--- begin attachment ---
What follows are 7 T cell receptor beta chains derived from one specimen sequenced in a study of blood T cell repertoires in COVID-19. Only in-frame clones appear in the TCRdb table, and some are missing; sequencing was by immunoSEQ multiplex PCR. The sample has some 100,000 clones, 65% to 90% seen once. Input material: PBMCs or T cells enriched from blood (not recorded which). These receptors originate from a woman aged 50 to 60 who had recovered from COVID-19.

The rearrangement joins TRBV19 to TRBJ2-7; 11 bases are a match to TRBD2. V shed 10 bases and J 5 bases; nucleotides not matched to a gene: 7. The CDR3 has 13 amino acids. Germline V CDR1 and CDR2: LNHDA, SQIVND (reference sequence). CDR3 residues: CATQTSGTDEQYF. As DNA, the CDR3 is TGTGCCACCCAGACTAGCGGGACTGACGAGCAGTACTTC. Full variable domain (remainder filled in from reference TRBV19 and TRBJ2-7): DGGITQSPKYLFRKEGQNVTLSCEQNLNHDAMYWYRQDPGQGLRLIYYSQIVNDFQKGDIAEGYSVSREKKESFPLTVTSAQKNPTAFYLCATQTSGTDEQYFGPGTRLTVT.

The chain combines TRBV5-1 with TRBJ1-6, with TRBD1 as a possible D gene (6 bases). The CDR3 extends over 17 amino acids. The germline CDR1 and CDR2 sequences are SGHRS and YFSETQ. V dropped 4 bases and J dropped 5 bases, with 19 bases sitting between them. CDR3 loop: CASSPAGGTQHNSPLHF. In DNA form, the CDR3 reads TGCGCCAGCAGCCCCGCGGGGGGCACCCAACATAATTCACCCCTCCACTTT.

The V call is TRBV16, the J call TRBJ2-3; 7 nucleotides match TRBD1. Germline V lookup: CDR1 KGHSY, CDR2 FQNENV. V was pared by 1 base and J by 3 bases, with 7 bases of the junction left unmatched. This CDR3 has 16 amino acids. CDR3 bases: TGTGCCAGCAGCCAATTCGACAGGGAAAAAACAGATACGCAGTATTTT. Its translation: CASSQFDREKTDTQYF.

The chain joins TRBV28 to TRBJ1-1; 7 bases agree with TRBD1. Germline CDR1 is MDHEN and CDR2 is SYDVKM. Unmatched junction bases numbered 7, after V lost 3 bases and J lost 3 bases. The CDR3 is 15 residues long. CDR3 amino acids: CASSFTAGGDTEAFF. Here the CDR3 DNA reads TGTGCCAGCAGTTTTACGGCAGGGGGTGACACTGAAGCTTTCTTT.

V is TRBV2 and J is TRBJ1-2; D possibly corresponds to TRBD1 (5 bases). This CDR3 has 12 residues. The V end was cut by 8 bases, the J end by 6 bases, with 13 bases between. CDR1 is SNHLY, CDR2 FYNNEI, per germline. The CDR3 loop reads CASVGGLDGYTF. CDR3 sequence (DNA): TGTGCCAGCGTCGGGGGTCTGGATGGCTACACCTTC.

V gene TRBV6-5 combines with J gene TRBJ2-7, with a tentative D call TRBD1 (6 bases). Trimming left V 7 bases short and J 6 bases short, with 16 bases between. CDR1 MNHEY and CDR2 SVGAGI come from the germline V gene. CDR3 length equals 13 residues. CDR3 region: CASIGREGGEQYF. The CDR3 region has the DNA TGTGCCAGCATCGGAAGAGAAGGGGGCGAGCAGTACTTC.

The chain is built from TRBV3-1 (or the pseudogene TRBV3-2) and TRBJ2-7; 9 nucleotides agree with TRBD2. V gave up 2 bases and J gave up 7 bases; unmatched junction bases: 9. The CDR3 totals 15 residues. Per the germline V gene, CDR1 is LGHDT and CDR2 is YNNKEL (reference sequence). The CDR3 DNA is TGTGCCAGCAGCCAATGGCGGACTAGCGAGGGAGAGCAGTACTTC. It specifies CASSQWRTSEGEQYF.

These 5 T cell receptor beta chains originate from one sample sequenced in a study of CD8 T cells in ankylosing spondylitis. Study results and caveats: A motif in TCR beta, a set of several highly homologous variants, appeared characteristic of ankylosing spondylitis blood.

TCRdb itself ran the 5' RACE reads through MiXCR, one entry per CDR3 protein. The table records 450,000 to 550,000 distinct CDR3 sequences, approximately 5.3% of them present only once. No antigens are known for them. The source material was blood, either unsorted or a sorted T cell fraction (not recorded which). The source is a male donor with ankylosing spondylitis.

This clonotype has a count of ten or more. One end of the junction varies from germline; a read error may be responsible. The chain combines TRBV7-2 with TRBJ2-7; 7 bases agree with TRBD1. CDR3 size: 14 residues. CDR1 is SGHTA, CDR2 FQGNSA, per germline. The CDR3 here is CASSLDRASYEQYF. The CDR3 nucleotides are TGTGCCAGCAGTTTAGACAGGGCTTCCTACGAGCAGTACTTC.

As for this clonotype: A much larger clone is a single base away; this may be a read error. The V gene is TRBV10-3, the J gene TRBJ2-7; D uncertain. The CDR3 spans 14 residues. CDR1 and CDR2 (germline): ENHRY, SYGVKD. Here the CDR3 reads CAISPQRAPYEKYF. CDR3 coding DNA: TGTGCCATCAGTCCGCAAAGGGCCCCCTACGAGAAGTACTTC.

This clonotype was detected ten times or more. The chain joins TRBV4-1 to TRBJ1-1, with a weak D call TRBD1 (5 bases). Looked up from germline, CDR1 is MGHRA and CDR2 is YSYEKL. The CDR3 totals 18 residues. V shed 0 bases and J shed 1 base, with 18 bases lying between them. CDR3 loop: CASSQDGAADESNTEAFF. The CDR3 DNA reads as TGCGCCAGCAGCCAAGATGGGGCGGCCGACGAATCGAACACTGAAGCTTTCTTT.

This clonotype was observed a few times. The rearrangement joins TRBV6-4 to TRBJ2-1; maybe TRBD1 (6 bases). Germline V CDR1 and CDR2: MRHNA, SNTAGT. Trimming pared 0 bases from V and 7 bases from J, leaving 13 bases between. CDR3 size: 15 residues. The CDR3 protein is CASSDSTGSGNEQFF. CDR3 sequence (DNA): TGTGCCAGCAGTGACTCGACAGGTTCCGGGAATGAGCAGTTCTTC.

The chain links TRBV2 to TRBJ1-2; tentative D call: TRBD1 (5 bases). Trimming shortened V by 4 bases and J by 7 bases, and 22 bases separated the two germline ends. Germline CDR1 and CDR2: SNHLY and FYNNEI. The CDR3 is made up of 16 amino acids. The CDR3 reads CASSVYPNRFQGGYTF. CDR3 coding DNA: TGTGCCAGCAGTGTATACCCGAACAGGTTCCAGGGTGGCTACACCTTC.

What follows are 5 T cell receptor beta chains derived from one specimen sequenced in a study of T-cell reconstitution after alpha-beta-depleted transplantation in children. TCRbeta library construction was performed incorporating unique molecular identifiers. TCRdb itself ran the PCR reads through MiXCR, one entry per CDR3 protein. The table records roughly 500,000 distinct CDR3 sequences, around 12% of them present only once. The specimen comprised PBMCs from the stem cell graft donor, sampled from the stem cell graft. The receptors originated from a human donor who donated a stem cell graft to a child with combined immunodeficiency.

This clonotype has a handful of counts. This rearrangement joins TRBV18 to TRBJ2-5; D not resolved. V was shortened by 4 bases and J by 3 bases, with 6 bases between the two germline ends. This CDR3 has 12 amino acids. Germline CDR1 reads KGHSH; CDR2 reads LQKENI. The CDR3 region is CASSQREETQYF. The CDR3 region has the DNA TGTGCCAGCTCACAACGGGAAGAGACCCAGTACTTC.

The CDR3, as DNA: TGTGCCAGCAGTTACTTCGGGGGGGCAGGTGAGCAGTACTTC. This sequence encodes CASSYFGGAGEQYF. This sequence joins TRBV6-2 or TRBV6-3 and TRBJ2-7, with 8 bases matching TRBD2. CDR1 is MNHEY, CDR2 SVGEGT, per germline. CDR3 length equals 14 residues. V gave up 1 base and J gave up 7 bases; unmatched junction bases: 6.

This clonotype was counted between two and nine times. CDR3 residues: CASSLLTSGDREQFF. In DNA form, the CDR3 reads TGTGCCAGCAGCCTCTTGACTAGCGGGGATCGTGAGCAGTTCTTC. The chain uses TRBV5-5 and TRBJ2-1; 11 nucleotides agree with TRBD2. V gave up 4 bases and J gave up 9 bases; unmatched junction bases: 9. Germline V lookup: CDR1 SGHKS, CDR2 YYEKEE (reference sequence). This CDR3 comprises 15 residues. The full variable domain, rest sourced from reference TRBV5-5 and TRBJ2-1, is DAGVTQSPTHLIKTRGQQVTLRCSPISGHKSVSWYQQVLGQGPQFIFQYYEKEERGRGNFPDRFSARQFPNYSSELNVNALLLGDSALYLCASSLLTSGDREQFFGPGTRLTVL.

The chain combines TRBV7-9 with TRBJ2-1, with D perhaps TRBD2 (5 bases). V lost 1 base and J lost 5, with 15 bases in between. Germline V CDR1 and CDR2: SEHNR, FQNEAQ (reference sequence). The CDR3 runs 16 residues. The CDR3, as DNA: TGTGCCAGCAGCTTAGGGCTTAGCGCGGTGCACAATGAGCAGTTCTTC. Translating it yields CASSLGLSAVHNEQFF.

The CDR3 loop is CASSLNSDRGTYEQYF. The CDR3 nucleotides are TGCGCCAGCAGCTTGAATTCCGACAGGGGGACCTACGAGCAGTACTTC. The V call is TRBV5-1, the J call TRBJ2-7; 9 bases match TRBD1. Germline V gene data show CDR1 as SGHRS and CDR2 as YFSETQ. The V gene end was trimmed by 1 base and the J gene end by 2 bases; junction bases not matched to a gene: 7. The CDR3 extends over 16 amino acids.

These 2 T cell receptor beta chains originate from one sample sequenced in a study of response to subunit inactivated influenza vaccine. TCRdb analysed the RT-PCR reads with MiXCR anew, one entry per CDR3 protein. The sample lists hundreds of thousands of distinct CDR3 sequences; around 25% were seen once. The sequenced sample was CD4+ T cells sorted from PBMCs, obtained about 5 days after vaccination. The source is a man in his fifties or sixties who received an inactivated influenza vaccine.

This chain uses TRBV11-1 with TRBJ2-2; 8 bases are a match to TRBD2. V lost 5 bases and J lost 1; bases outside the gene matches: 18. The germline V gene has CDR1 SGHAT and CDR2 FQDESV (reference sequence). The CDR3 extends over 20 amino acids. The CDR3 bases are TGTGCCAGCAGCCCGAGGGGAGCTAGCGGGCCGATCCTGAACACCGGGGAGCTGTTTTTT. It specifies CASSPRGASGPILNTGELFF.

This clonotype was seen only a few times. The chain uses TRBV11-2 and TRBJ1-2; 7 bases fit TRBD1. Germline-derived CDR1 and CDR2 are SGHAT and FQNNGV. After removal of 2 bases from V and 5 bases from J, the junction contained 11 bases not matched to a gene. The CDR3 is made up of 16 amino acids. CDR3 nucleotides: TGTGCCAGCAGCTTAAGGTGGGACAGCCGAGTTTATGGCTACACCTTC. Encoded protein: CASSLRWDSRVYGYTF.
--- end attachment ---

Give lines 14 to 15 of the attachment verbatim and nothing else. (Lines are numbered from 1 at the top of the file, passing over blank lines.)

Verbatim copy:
This clonotype was observed a few times. The rearrangement joins TRBV6-4 to TRBJ2-1; maybe TRBD1 (6 bases). Germline V CDR1 and CDR2: MRHNA, SNTAGT. Trimming pared 0 bases from V and 7 bases from J, leaving 13 bases between. CDR3 size: 15 residues. The CDR3 protein is CASSDSTGSGNEQFF. CDR3 sequence (DNA): TGTGCCAGCAGTGACTCGACAGGTTCCGGGAATGAGCAGTTCTTC.

The chain links TRBV2 to TRBJ1-2; tentative D call: TRBD1 (5 bases). Trimming shortened V by 4 bases and J by 7 bases, and 22 bases separated the two germline ends. Germline CDR1 and CDR2: SNHLY and FYNNEI. The CDR3 is made up of 16 amino acids. The CDR3 reads CASSVYPNRFQGGYTF. CDR3 coding DNA: TGTGCCAGCAGTGTATACCCGAACAGGTTCCAGGGTGGCTACACCTTC.